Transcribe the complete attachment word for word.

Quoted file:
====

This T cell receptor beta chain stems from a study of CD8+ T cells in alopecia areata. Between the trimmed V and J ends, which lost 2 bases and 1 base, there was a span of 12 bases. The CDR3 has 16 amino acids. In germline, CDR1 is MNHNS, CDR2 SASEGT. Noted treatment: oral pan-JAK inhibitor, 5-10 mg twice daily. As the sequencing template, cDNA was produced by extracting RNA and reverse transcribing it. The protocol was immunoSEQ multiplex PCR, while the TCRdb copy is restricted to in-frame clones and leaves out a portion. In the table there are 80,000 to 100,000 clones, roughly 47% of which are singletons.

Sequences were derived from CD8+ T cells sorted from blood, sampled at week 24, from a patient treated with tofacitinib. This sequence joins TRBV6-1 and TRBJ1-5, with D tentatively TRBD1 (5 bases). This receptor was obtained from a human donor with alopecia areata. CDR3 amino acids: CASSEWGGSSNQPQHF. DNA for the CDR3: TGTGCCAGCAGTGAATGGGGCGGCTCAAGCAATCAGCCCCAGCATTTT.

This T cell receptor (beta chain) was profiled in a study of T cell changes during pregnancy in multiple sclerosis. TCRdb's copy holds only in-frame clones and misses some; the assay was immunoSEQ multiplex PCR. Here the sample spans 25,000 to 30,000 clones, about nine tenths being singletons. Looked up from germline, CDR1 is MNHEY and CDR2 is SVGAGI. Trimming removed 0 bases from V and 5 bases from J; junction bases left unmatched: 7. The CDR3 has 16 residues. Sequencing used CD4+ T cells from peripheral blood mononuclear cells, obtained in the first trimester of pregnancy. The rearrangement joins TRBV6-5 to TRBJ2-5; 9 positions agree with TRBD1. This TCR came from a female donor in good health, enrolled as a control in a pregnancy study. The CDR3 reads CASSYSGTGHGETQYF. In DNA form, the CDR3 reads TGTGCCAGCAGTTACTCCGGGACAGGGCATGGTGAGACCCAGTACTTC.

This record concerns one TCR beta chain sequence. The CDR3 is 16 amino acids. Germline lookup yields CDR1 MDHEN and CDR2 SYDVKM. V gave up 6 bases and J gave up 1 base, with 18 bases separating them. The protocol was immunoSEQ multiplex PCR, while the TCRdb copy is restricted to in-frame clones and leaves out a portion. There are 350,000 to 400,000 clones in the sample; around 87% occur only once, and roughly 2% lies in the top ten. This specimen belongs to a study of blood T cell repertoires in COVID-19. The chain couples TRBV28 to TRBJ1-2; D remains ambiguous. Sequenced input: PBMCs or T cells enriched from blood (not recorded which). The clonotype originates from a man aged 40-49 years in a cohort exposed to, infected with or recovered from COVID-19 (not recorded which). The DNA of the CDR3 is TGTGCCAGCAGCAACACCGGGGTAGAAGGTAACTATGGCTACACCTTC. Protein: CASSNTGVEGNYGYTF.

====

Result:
This T cell receptor beta chain stems from a study of CD8+ T cells in alopecia areata. Between the trimmed V and J ends, which lost 2 bases and 1 base, there was a span of 12 bases. The CDR3 has 16 amino acids. In germline, CDR1 is MNHNS, CDR2 SASEGT. Noted treatment: oral pan-JAK inhibitor, 5-10 mg twice daily. As the sequencing template, cDNA was produced by extracting RNA and reverse transcribing it. The protocol was immunoSEQ multiplex PCR, while the TCRdb copy is restricted to in-frame clones and leaves out a portion. In the table there are 80,000 to 100,000 clones, roughly 47% of which are singletons.

Sequences were derived from CD8+ T cells sorted from blood, sampled at week 24, from a patient treated with tofacitinib. This sequence joins TRBV6-1 and TRBJ1-5, with D tentatively TRBD1 (5 bases). This receptor was obtained from a human donor with alopecia areata. CDR3 amino acids: CASSEWGGSSNQPQHF. DNA for the CDR3: TGTGCCAGCAGTGAATGGGGCGGCTCAAGCAATCAGCCCCAGCATTTT.

This T cell receptor (beta chain) was profiled in a study of T cell changes during pregnancy in multiple sclerosis. TCRdb's copy holds only in-frame clones and misses some; the assay was immunoSEQ multiplex PCR. Here the sample spans 25,000 to 30,000 clones, about nine tenths being singletons. Looked up from germline, CDR1 is MNHEY and CDR2 is SVGAGI. Trimming removed 0 bases from V and 5 bases from J; junction bases left unmatched: 7. The CDR3 has 16 residues. Sequencing used CD4+ T cells from peripheral blood mononuclear cells, obtained in the first trimester of pregnancy. The rearrangement joins TRBV6-5 to TRBJ2-5; 9 positions agree with TRBD1. This TCR came from a female donor in good health, enrolled as a control in a pregnancy study. The CDR3 reads CASSYSGTGHGETQYF. In DNA form, the CDR3 reads TGTGCCAGCAGTTACTCCGGGACAGGGCATGGTGAGACCCAGTACTTC.

This record concerns one TCR beta chain sequence. The CDR3 is 16 amino acids. Germline lookup yields CDR1 MDHEN and CDR2 SYDVKM. V gave up 6 bases and J gave up 1 base, with 18 bases separating them. The protocol was immunoSEQ multiplex PCR, while the TCRdb copy is restricted to in-frame clones and leaves out a portion. There are 350,000 to 400,000 clones in the sample; around 87% occur only once, and roughly 2% lies in the top ten. This specimen belongs to a study of blood T cell repertoires in COVID-19. The chain couples TRBV28 to TRBJ1-2; D remains ambiguous. Sequenced input: PBMCs or T cells enriched from blood (not recorded which). The clonotype originates from a man aged 40-49 years in a cohort exposed to, infected with or recovered from COVID-19 (not recorded which). The DNA of the CDR3 is TGTGCCAGCAGCAACACCGGGGTAGAAGGTAACTATGGCTACACCTTC. Protein: CASSNTGVEGNYGYTF.